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Diffraction of Light

light bending around an object


Diffraction is the slight bending of light as it passes around the edge of an object. The amount of bending depends on the
relative size of the wavelength of light to the size of the opening. If the opening is much larger than the light's wavelength,
the bending will be almost unnoticeable. However, if the two are closer in size or equal, the amount of bending is
considerable, and easily seen with the naked eye.

In the atmosphere, diffracted light is actually bent around atmospheric particles -- most commonly, the atmospheric
particles are tiny water droplets found in clouds. Diffracted light can produce fringes of light, dark or colored bands. An
optical effect that results from the diffraction of light is the silver lining sometimes found around the edges of clouds
or coronas surrounding the sun or moon. The illustration above shows how light (from either the sun or the moon) is bent
around small droplets in the cloud.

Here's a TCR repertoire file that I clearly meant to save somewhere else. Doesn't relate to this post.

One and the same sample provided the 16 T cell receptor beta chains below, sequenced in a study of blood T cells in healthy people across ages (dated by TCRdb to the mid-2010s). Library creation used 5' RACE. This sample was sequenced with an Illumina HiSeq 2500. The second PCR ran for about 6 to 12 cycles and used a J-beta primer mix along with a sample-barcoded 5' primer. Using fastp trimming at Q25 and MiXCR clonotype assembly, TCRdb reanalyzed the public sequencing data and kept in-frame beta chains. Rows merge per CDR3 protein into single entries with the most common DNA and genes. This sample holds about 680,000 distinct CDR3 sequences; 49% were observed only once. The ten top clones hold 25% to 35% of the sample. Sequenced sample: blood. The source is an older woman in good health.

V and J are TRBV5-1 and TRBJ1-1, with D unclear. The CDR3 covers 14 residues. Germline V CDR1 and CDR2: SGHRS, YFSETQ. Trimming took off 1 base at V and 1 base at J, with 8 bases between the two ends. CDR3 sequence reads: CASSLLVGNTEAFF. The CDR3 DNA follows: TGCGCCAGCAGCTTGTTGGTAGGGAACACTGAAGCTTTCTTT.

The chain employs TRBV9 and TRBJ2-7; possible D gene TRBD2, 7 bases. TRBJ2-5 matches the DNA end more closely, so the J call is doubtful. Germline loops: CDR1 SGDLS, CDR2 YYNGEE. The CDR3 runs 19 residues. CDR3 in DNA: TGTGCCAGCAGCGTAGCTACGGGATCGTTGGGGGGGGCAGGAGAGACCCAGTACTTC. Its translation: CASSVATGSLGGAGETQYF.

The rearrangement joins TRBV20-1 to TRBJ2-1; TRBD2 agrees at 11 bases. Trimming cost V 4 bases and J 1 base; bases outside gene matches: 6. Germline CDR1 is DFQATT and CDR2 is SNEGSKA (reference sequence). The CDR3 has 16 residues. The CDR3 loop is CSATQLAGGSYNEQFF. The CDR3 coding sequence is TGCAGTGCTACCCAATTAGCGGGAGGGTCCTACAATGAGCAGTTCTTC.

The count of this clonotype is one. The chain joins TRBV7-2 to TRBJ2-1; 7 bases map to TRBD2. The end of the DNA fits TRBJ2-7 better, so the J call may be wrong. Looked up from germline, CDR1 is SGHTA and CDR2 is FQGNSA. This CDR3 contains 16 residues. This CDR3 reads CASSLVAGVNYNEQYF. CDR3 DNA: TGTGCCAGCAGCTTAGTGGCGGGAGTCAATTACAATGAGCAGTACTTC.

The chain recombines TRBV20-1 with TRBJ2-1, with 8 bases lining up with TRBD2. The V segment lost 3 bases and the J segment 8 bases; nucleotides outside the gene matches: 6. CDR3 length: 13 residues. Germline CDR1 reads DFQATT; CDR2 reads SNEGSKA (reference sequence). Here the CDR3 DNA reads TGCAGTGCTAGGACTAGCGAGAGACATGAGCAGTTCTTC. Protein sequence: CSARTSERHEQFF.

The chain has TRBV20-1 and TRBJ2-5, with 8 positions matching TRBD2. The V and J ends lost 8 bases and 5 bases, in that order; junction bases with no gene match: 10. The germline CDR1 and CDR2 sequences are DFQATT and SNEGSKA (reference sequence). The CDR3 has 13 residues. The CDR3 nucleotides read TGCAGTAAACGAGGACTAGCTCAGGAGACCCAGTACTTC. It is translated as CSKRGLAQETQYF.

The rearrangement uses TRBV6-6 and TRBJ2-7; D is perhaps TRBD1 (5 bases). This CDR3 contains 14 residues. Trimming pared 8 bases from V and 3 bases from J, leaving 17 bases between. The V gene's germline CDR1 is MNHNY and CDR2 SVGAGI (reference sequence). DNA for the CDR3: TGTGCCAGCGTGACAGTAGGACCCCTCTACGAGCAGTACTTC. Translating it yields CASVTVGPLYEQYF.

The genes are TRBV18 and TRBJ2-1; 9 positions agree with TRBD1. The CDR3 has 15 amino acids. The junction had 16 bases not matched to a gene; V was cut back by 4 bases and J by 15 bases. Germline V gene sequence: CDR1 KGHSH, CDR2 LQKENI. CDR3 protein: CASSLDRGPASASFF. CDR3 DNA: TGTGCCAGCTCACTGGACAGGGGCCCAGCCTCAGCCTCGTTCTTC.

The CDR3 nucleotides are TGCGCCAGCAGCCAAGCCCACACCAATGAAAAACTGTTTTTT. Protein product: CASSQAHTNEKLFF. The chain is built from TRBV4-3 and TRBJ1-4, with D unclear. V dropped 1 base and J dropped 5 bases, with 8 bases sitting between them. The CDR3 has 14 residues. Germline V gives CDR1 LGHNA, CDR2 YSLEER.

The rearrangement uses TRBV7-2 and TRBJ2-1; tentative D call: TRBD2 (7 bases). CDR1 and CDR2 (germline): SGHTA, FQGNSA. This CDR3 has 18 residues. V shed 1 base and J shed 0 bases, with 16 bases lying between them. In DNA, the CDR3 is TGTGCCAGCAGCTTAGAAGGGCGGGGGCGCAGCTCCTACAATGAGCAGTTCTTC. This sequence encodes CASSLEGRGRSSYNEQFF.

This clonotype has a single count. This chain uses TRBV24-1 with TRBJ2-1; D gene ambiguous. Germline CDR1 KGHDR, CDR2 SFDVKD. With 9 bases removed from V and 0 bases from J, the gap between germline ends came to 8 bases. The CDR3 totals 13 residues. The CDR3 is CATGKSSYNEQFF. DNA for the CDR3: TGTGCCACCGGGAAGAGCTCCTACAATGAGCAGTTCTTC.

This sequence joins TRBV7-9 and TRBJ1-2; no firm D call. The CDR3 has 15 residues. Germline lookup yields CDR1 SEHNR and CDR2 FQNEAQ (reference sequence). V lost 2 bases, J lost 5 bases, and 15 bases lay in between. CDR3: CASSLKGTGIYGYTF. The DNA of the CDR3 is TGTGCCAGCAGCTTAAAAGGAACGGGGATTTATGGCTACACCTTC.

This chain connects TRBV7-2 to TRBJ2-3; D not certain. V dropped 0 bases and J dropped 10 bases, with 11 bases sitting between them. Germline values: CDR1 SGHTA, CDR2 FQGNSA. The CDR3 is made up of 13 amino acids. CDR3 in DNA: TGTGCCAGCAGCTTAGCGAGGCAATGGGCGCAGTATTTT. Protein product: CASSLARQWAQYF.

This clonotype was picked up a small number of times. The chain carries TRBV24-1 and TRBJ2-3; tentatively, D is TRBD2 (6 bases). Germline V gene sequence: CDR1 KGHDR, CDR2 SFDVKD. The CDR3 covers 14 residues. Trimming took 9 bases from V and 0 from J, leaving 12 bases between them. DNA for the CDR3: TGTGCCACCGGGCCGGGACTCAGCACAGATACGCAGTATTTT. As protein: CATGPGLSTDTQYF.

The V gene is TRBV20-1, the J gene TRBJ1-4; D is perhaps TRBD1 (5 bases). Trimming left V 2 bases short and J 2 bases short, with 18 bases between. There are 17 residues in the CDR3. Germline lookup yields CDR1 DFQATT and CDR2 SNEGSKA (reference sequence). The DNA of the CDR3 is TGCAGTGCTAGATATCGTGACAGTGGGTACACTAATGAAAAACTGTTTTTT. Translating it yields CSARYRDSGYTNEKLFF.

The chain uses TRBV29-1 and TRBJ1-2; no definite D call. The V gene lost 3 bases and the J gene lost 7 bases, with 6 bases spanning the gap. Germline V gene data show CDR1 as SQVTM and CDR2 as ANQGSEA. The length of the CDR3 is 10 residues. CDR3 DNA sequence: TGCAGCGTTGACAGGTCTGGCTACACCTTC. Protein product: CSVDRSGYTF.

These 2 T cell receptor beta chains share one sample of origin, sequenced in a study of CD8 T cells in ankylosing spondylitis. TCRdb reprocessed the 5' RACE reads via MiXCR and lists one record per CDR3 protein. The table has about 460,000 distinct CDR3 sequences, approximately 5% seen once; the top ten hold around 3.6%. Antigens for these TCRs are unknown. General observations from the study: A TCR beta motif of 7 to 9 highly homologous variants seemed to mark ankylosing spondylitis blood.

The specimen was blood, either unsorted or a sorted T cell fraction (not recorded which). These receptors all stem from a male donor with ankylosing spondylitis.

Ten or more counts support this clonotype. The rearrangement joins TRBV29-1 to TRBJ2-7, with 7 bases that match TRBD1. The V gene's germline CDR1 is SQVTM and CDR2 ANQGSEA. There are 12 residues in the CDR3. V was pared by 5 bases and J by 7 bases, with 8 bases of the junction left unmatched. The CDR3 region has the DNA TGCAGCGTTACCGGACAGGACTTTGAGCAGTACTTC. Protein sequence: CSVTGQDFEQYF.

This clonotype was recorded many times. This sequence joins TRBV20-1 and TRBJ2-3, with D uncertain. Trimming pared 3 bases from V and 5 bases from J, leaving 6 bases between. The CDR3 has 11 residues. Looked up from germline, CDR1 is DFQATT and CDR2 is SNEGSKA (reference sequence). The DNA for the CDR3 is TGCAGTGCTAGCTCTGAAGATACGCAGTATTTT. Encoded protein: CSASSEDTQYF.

Interference
the phenomenon that occurs when two waves meet while traveling along the same medium

Optical effects resulting from diffraction are produced through the interference of light waves. To visualize this, imagine
light waves as water waves. If water waves were incident upon a float residing on the water surface, the float would
bounce up and down in response to the incident waves, producing waves of its own. As these waves spread outward in all
directions from the float, they interact with other water waves. If the crests of two waves combine, an amplified wave is
produced (constructive interference). However, if a crest of one wave and a trough of another wave combine, they cancel
each other out to produce no vertical displacement (destructive interference).

This concept also applies to light waves. When sunlight (or moonlight) encounters a cloud droplet, light waves are altered
and interact with one another in a similar manner as the water waves described above. If there is constructive interference,
(the crests of two light waves combining), the light will appear brighter. If there is destructive interference, (the trough of
one light wave meeting the crest of another), the light will either appear darker or disappear entirely.

-Jerico

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